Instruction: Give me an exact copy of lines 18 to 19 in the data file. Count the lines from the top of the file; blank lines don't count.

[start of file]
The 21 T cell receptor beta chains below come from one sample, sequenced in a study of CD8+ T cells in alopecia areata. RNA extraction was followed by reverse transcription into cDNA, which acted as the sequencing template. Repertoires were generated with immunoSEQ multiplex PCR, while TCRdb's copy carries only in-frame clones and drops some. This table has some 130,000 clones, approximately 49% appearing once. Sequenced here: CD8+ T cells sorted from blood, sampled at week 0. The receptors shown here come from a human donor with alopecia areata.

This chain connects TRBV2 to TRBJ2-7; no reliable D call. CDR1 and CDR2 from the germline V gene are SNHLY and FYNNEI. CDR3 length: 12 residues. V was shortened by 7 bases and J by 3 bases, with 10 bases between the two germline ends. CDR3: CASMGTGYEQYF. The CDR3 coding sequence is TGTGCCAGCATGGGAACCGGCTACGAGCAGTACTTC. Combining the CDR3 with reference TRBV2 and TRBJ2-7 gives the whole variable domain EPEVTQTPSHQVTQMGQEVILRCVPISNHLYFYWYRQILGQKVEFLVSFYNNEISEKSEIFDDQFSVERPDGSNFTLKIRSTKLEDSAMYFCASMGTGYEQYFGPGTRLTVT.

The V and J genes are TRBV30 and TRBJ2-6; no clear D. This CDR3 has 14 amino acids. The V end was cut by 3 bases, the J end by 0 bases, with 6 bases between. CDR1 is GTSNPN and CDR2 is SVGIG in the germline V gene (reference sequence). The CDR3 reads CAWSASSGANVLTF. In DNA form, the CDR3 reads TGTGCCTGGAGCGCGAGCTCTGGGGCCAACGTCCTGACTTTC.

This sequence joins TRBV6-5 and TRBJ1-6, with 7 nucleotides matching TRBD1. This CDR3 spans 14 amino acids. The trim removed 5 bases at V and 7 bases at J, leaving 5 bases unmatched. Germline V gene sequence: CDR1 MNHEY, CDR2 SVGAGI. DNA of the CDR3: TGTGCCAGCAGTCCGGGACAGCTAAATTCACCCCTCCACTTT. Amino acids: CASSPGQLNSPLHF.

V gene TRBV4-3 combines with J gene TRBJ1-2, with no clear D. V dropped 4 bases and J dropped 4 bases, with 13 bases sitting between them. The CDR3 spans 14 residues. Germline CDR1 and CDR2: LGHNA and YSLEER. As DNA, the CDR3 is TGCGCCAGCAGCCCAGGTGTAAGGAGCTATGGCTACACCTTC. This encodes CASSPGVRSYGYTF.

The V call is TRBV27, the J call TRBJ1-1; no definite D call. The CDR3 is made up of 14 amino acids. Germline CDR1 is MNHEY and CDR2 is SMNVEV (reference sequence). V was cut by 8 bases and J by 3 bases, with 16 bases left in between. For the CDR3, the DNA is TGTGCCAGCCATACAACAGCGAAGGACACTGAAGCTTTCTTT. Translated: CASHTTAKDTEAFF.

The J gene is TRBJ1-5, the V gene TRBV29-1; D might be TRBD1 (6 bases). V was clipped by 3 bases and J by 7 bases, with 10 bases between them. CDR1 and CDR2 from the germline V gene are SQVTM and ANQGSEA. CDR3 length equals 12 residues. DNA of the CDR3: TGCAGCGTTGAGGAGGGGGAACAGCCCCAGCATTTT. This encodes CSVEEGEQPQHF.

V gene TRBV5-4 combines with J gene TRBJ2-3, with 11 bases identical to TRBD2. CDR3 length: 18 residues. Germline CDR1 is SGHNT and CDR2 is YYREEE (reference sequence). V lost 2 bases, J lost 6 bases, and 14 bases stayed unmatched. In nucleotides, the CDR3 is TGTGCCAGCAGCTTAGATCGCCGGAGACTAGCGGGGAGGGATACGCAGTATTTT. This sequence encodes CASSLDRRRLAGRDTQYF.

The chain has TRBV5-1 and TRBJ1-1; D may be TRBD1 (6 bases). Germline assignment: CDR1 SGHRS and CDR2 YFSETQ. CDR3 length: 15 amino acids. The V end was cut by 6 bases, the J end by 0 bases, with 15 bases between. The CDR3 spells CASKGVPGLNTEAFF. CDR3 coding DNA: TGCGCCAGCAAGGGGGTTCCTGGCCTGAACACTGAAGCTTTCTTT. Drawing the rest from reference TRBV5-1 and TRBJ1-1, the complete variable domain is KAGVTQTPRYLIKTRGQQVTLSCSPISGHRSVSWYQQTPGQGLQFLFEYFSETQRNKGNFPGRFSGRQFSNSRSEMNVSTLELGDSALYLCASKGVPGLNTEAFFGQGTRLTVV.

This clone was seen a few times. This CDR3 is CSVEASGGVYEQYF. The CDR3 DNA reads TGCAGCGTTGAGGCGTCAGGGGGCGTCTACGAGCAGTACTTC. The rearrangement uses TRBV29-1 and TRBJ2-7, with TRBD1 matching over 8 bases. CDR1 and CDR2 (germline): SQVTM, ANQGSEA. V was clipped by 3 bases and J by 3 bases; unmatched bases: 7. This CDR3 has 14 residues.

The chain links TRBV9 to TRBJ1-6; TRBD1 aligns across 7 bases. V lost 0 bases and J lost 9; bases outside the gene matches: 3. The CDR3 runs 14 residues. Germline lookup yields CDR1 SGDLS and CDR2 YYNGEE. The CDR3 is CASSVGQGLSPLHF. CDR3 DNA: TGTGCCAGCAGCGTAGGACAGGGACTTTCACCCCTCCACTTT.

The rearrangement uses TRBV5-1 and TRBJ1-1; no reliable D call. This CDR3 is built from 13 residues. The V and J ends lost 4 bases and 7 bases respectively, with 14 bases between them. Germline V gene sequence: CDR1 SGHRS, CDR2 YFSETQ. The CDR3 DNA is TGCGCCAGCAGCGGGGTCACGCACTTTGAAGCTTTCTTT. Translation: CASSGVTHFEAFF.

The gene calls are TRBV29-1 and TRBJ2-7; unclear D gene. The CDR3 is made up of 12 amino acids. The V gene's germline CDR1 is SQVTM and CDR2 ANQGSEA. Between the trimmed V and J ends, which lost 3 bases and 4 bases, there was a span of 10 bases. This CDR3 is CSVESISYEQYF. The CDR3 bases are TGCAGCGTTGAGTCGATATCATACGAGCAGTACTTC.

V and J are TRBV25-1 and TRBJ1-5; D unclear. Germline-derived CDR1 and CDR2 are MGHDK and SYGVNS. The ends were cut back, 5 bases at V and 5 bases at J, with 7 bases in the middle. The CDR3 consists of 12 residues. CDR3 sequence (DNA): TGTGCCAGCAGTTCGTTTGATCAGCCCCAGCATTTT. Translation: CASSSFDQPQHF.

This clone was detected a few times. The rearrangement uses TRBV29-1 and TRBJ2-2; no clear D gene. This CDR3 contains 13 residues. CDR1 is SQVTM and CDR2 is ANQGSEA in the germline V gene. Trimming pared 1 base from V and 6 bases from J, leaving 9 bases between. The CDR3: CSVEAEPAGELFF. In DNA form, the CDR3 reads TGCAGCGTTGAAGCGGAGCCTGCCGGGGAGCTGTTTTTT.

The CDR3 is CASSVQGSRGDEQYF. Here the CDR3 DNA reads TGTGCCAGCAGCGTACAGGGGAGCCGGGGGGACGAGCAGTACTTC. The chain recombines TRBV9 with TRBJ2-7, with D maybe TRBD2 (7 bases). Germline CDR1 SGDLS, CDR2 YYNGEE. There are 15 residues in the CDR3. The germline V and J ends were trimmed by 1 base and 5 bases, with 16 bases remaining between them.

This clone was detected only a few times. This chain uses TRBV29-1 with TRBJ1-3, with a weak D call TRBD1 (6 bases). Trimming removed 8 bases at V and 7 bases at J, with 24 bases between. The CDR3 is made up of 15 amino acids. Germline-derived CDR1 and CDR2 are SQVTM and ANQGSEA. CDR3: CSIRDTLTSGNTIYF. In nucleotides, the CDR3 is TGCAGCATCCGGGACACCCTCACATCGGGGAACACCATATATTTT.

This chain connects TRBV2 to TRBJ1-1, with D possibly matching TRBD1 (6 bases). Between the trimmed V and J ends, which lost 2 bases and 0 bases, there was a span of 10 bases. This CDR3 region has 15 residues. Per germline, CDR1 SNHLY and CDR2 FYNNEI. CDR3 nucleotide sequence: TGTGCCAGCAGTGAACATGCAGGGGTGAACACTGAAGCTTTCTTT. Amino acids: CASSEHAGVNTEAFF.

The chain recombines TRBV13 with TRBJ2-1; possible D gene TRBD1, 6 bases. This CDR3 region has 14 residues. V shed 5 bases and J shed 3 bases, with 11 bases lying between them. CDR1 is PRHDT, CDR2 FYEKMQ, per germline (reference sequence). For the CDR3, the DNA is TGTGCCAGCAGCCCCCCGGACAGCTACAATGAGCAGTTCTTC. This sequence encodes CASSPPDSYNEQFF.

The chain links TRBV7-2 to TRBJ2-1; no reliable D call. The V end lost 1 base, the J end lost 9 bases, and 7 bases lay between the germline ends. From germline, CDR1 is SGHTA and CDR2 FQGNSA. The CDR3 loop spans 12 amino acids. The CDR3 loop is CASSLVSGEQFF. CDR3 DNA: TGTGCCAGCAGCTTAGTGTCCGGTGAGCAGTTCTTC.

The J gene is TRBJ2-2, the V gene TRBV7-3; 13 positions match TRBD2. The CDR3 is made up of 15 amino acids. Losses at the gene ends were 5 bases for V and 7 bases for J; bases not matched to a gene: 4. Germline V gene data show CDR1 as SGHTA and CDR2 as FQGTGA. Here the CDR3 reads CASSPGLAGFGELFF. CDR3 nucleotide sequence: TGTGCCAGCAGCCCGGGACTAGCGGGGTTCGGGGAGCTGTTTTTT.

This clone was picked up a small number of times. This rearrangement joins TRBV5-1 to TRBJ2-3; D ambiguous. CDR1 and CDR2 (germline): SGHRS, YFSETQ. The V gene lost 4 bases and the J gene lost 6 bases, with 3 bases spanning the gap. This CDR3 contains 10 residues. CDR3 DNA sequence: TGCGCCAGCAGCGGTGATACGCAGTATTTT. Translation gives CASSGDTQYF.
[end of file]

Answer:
This chain connects TRBV2 to TRBJ1-1, with D possibly matching TRBD1 (6 bases). Between the trimmed V and J ends, which lost 2 bases and 0 bases, there was a span of 10 bases. This CDR3 region has 15 residues. Per germline, CDR1 SNHLY and CDR2 FYNNEI. CDR3 nucleotide sequence: TGTGCCAGCAGTGAACATGCAGGGGTGAACACTGAAGCTTTCTTT. Amino acids: CASSEHAGVNTEAFF.

The chain recombines TRBV13 with TRBJ2-1; possible D gene TRBD1, 6 bases. This CDR3 region has 14 residues. V shed 5 bases and J shed 3 bases, with 11 bases lying between them. CDR1 is PRHDT, CDR2 FYEKMQ, per germline (reference sequence). For the CDR3, the DNA is TGTGCCAGCAGCCCCCCGGACAGCTACAATGAGCAGTTCTTC. This sequence encodes CASSPPDSYNEQFF.